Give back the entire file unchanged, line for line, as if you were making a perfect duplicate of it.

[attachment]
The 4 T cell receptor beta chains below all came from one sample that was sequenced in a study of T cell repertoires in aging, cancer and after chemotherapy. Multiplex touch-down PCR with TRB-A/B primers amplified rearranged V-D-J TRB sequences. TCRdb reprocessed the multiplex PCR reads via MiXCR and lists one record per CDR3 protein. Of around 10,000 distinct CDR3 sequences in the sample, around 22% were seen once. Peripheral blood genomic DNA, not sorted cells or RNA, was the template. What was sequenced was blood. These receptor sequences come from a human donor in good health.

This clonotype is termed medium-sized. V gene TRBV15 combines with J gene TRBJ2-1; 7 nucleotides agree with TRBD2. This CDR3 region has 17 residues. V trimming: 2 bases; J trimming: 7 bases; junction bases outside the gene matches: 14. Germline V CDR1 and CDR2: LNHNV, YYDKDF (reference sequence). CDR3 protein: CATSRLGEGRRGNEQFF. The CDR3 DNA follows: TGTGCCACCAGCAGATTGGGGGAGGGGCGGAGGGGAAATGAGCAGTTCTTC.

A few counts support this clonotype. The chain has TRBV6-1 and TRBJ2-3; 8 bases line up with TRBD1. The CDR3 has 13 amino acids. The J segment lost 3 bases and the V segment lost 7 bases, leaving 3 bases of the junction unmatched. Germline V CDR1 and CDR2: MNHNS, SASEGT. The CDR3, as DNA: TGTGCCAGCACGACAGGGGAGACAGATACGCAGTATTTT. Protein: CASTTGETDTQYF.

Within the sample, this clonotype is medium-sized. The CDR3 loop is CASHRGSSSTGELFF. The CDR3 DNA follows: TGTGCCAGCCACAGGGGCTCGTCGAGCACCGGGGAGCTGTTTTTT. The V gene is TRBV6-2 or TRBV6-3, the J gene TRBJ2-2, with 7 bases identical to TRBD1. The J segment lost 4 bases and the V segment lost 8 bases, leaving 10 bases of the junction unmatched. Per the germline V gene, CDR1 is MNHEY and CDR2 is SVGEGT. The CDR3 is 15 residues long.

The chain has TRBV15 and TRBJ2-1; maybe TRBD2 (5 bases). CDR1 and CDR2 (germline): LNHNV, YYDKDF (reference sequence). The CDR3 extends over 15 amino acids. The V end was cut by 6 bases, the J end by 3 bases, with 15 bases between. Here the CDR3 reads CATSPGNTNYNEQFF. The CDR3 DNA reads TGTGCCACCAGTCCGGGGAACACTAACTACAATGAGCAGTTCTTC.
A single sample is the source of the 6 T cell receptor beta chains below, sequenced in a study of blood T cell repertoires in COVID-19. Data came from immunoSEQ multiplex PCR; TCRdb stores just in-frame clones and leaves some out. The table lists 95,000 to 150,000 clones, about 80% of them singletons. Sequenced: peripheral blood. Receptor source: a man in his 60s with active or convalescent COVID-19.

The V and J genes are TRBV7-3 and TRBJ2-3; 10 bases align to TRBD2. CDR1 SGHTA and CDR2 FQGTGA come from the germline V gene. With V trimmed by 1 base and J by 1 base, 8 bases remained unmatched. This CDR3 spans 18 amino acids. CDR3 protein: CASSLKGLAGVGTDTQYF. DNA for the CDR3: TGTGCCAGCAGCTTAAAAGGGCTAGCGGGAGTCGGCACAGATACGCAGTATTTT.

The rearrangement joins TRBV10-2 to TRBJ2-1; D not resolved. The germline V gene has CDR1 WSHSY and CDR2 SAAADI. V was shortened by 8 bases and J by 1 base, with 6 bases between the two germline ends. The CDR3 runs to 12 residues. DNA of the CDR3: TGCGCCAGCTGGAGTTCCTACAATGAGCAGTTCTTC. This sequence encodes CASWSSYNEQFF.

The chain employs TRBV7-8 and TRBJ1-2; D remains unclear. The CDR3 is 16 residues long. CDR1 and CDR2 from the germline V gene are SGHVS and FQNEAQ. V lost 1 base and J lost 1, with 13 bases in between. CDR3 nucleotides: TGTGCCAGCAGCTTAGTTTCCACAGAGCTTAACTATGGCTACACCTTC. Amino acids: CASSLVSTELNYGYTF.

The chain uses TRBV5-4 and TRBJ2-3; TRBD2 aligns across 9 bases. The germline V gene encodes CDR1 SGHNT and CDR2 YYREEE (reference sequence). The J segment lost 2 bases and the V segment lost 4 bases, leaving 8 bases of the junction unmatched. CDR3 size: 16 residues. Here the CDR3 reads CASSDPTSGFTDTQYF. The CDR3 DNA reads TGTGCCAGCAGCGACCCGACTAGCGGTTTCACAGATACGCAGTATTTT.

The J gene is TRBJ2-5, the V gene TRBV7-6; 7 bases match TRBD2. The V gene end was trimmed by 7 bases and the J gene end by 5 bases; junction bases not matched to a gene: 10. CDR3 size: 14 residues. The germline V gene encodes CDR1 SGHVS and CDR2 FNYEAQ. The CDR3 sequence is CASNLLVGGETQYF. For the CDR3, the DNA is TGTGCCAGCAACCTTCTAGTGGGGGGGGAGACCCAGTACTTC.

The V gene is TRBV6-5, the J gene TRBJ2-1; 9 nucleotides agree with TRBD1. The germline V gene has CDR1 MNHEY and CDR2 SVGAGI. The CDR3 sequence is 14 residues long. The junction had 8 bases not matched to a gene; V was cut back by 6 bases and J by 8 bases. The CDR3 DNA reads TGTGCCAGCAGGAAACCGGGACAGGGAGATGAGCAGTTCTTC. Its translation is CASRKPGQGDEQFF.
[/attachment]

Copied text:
The 4 T cell receptor beta chains below all came from one sample that was sequenced in a study of T cell repertoires in aging, cancer and after chemotherapy. Multiplex touch-down PCR with TRB-A/B primers amplified rearranged V-D-J TRB sequences. TCRdb reprocessed the multiplex PCR reads via MiXCR and lists one record per CDR3 protein. Of around 10,000 distinct CDR3 sequences in the sample, around 22% were seen once. Peripheral blood genomic DNA, not sorted cells or RNA, was the template. What was sequenced was blood. These receptor sequences come from a human donor in good health.

This clonotype is termed medium-sized. V gene TRBV15 combines with J gene TRBJ2-1; 7 nucleotides agree with TRBD2. This CDR3 region has 17 residues. V trimming: 2 bases; J trimming: 7 bases; junction bases outside the gene matches: 14. Germline V CDR1 and CDR2: LNHNV, YYDKDF (reference sequence). CDR3 protein: CATSRLGEGRRGNEQFF. The CDR3 DNA follows: TGTGCCACCAGCAGATTGGGGGAGGGGCGGAGGGGAAATGAGCAGTTCTTC.

A few counts support this clonotype. The chain has TRBV6-1 and TRBJ2-3; 8 bases line up with TRBD1. The CDR3 has 13 amino acids. The J segment lost 3 bases and the V segment lost 7 bases, leaving 3 bases of the junction unmatched. Germline V CDR1 and CDR2: MNHNS, SASEGT. The CDR3, as DNA: TGTGCCAGCACGACAGGGGAGACAGATACGCAGTATTTT. Protein: CASTTGETDTQYF.

Within the sample, this clonotype is medium-sized. The CDR3 loop is CASHRGSSSTGELFF. The CDR3 DNA follows: TGTGCCAGCCACAGGGGCTCGTCGAGCACCGGGGAGCTGTTTTTT. The V gene is TRBV6-2 or TRBV6-3, the J gene TRBJ2-2, with 7 bases identical to TRBD1. The J segment lost 4 bases and the V segment lost 8 bases, leaving 10 bases of the junction unmatched. Per the germline V gene, CDR1 is MNHEY and CDR2 is SVGEGT. The CDR3 is 15 residues long.

The chain has TRBV15 and TRBJ2-1; maybe TRBD2 (5 bases). CDR1 and CDR2 (germline): LNHNV, YYDKDF (reference sequence). The CDR3 extends over 15 amino acids. The V end was cut by 6 bases, the J end by 3 bases, with 15 bases between. Here the CDR3 reads CATSPGNTNYNEQFF. The CDR3 DNA reads TGTGCCACCAGTCCGGGGAACACTAACTACAATGAGCAGTTCTTC.
A single sample is the source of the 6 T cell receptor beta chains below, sequenced in a study of blood T cell repertoires in COVID-19. Data came from immunoSEQ multiplex PCR; TCRdb stores just in-frame clones and leaves some out. The table lists 95,000 to 150,000 clones, about 80% of them singletons. Sequenced: peripheral blood. Receptor source: a man in his 60s with active or convalescent COVID-19.

The V and J genes are TRBV7-3 and TRBJ2-3; 10 bases align to TRBD2. CDR1 SGHTA and CDR2 FQGTGA come from the germline V gene. With V trimmed by 1 base and J by 1 base, 8 bases remained unmatched. This CDR3 spans 18 amino acids. CDR3 protein: CASSLKGLAGVGTDTQYF. DNA for the CDR3: TGTGCCAGCAGCTTAAAAGGGCTAGCGGGAGTCGGCACAGATACGCAGTATTTT.

The rearrangement joins TRBV10-2 to TRBJ2-1; D not resolved. The germline V gene has CDR1 WSHSY and CDR2 SAAADI. V was shortened by 8 bases and J by 1 base, with 6 bases between the two germline ends. The CDR3 runs to 12 residues. DNA of the CDR3: TGCGCCAGCTGGAGTTCCTACAATGAGCAGTTCTTC. This sequence encodes CASWSSYNEQFF.

The chain employs TRBV7-8 and TRBJ1-2; D remains unclear. The CDR3 is 16 residues long. CDR1 and CDR2 from the germline V gene are SGHVS and FQNEAQ. V lost 1 base and J lost 1, with 13 bases in between. CDR3 nucleotides: TGTGCCAGCAGCTTAGTTTCCACAGAGCTTAACTATGGCTACACCTTC. Amino acids: CASSLVSTELNYGYTF.

The chain uses TRBV5-4 and TRBJ2-3; TRBD2 aligns across 9 bases. The germline V gene encodes CDR1 SGHNT and CDR2 YYREEE (reference sequence). The J segment lost 2 bases and the V segment lost 4 bases, leaving 8 bases of the junction unmatched. CDR3 size: 16 residues. Here the CDR3 reads CASSDPTSGFTDTQYF. The CDR3 DNA reads TGTGCCAGCAGCGACCCGACTAGCGGTTTCACAGATACGCAGTATTTT.

The J gene is TRBJ2-5, the V gene TRBV7-6; 7 bases match TRBD2. The V gene end was trimmed by 7 bases and the J gene end by 5 bases; junction bases not matched to a gene: 10. CDR3 size: 14 residues. The germline V gene encodes CDR1 SGHVS and CDR2 FNYEAQ. The CDR3 sequence is CASNLLVGGETQYF. For the CDR3, the DNA is TGTGCCAGCAACCTTCTAGTGGGGGGGGAGACCCAGTACTTC.

The V gene is TRBV6-5, the J gene TRBJ2-1; 9 nucleotides agree with TRBD1. The germline V gene has CDR1 MNHEY and CDR2 SVGAGI. The CDR3 sequence is 14 residues long. The junction had 8 bases not matched to a gene; V was cut back by 6 bases and J by 8 bases. The CDR3 DNA reads TGTGCCAGCAGGAAACCGGGACAGGGAGATGAGCAGTTCTTC. Its translation is CASRKPGQGDEQFF.